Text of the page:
Innocence is the child, and forgetfulness, a new beginning, a game, a self-rolling wheel, a first movement, a holy Yea.
– Nietzsche, Thus Spake Zarathustra, “On the Three Metamorphoses”
Causal fallacies have always intrigued me: confusing correlation with cause, causal oversimplification, ignoring reciprocal causality, etc. But the “deep geometry” of most of the causal fallacies in our textbooks is linear. In everyday discourse, when someone asks you a “why?” question, it tends to evoke a linear cause-effect reference-frame. Most science and medicine is built on discovering “causes” (even if they be multiple). To this day, we utilize the same linear “cause-effect” logic as Aquinas when he used Aristotelean physics to argue for the existence of a Prime Mover (today’s physicists argue for a “Big Bang,” for similar fear of infinite regress). Circular reasoning is to be assiduously avoided.
To be sure, there is a certain elegance to the use of linear causal reasoning. But are there any other kinds of causal logic? This question brings me to my recent interest in feedback loops. Sufferers of panic attacks know the feeling of fear itself becoming the cause of fear. Addicts of many ilks know how hard it is to “break the cycle.” Believers of all sorts can’t seem to reason their way out of their preferred ideological system. All of these are resilient, everyday examples of feedback spirals.
So what do feedback spirals, inertia, idea-systems, addictions, anxiety, fugues, and fractals have in common? Neither linear logic nor circular logic, but rather, what I might call “spiral” or “recursive” logic. Recursive logic is a logic in which some recursive function helps format successive iterations. Recursive logic is, for example, one component of Deleuze and Guattari’s “Rhizome.” Following their lead, perhaps what should be most fascinating to modern logicians the task of working out a rhizomatic logic.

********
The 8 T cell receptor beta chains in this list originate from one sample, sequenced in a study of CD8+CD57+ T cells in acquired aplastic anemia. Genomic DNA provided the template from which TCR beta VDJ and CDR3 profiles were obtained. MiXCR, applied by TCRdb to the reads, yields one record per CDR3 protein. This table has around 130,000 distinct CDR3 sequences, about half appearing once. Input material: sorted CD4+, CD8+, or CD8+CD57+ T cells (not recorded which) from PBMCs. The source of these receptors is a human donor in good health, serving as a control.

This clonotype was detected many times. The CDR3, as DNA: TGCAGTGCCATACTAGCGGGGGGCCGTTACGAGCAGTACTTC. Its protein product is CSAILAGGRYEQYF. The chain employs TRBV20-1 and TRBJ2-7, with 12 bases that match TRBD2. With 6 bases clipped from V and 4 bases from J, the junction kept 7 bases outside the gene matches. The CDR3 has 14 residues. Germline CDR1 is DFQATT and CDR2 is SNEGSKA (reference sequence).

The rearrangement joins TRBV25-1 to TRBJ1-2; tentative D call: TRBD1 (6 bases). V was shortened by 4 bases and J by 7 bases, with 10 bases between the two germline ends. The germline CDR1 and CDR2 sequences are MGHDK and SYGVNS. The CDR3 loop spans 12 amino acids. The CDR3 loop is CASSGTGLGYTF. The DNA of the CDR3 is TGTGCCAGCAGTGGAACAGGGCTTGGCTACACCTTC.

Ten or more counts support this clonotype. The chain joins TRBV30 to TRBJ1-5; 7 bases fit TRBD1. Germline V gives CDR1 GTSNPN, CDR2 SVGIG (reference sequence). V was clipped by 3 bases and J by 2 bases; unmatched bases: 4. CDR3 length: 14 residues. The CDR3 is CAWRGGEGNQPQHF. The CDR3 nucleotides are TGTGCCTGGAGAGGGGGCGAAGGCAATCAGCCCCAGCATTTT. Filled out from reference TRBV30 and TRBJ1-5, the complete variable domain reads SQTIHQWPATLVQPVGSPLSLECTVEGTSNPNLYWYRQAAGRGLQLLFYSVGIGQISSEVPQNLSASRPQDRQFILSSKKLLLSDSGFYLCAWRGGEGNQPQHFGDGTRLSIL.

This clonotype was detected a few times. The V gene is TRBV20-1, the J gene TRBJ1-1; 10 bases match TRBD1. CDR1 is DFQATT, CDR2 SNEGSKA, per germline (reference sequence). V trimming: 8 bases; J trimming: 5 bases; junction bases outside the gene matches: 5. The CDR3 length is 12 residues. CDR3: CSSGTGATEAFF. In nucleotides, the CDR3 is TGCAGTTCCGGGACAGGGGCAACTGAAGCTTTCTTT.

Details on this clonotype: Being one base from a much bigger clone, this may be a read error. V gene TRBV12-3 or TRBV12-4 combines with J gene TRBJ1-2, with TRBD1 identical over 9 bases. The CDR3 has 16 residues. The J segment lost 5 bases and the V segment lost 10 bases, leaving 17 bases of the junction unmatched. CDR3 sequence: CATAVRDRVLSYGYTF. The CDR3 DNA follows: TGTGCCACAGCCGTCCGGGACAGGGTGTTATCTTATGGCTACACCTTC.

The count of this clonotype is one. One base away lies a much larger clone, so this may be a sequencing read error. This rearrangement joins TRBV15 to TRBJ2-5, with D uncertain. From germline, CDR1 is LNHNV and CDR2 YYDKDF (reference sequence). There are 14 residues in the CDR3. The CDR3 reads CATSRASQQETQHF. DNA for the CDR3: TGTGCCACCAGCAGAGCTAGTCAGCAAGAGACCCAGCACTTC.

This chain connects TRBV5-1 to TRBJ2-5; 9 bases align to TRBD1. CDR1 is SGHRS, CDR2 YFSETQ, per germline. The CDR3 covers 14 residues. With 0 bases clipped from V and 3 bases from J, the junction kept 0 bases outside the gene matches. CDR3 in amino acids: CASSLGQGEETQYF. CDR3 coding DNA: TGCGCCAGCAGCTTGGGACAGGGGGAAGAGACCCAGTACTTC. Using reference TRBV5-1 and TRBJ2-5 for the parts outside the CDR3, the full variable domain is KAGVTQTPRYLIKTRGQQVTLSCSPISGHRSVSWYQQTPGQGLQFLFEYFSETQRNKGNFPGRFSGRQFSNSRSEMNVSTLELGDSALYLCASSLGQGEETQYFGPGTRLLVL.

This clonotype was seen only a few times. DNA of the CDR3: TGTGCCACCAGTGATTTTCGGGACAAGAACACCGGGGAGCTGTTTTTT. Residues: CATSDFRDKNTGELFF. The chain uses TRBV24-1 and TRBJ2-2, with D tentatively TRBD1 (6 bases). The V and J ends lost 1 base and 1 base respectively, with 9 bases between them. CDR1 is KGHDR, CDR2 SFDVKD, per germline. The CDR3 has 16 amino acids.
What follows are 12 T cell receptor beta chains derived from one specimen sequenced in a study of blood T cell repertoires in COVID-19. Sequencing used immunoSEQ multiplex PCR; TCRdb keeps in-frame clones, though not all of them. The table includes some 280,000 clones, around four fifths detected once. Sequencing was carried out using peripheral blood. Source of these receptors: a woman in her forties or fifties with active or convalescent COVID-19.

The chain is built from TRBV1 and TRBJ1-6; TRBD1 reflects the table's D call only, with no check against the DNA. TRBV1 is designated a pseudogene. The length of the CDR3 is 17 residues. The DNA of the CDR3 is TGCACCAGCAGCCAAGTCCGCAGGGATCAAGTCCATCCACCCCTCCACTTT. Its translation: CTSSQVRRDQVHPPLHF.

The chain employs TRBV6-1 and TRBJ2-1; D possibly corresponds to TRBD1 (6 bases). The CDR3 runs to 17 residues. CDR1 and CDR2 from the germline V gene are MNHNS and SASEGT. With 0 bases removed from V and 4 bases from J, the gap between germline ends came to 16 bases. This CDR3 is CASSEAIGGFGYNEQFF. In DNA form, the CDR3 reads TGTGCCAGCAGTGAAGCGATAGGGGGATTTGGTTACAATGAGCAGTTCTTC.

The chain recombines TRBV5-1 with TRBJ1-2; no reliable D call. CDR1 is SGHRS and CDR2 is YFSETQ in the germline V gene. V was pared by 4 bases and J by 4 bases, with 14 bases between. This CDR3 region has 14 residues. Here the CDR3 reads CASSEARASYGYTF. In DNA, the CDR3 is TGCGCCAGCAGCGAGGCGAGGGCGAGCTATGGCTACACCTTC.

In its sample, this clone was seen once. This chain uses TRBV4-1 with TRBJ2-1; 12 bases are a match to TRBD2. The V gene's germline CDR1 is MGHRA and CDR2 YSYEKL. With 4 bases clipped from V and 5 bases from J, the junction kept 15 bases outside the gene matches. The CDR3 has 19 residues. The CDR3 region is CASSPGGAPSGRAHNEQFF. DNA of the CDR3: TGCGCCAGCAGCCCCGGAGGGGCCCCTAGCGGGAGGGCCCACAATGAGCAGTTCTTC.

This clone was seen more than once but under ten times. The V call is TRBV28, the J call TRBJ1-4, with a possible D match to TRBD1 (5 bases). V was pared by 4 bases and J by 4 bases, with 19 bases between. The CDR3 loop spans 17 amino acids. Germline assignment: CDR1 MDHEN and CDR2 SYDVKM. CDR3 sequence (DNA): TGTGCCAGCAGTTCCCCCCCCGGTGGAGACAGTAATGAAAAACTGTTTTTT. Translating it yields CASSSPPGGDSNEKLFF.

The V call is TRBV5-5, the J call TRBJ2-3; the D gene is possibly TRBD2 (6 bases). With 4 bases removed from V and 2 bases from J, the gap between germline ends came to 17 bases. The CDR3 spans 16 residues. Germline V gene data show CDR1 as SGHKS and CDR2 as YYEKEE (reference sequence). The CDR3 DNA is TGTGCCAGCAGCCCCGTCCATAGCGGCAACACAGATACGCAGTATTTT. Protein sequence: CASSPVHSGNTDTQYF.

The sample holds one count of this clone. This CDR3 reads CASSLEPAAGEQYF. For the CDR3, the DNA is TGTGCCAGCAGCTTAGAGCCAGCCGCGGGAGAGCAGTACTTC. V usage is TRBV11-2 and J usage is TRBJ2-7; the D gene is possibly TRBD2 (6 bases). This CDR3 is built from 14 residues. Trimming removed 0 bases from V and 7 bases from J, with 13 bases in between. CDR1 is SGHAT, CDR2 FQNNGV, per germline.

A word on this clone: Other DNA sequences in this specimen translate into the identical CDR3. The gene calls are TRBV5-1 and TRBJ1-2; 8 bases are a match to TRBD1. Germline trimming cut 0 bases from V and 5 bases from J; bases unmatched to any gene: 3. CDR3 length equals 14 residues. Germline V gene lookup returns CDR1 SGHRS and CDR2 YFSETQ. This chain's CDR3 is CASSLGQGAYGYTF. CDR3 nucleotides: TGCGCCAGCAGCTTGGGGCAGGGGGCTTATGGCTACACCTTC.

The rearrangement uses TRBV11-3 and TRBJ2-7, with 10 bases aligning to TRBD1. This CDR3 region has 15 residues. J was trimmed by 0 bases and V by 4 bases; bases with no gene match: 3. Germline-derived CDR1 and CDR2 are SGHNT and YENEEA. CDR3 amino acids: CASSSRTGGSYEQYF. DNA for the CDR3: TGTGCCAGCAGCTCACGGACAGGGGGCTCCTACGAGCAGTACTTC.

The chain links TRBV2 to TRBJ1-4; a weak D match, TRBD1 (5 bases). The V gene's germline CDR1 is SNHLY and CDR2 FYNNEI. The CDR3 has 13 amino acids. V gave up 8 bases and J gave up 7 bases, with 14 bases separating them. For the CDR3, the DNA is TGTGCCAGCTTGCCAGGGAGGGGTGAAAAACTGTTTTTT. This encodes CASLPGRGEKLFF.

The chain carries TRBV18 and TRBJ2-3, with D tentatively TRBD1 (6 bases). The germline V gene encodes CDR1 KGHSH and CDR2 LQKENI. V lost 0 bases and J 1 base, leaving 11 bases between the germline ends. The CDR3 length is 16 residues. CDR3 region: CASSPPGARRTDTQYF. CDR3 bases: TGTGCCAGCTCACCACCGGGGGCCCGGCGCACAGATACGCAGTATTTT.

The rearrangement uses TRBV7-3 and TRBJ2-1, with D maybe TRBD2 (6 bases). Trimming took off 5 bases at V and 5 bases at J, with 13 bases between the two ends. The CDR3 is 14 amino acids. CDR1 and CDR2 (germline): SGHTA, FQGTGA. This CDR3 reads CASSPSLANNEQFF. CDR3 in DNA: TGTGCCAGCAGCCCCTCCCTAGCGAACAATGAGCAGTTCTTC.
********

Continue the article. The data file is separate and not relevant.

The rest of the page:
Rhizomatic logic has been approximated since Newton as momentum, inertia, eddy currents, slippery slopes or the like. For centuries “Nature” has abhorred as “vacuous” anything nonlinear, (which, strangely enough, has been defined as the exclusive domain of the “circular”). “Lines and circles only!” they pronounced, pounding their ivory gavels. But we’re all rhizomes. We’re on a roll. Shakespeare says it well in his Sonnet 73:
In me thou see’st the glowing of such fire
That on the ashes of his youth doth lie,
As the deathbed whereon it must expire,
Consumed with that which it was nourished by.
This thou perceiv’st, which makes thy love more strong,
To love that well which thou must leave ere long.
Today’s dinner feeds tomorrows hunger. Today’s sex begets tomorrow’s…sex. Fear is contagious. We speciate. All self-replication–especially with transformation–shares in this recursive function. Why should recursive causal logic be anathema to logicians? Is it an event horizon, a rabbit hole, a labyrinth? Are we afraid to be caught up? Or is the deep geometry just too difficult?
 Deep geometry, like Chomsky’s “deep structure,” is a nod to the notion that human sapience tends to be governed by very primitive algorithms. Adapting Lakoff-Johnson (1980), human cognition is metaphor all the way down.
 Actually, I prefer the term “feedback spirals”–whereas “loop” captures the recursive aspect of their algorithms, “spiral” describes both their recursive aspect and their variance with iteration.
 On the aesthetic side, recursive logic also functions prominently in fugues and fractals. For more examples, see Doug Hofstadter’s excellent work Godel, Escher, Bach.
 cf. Mandelbrot’s famous equation, z=z2+c.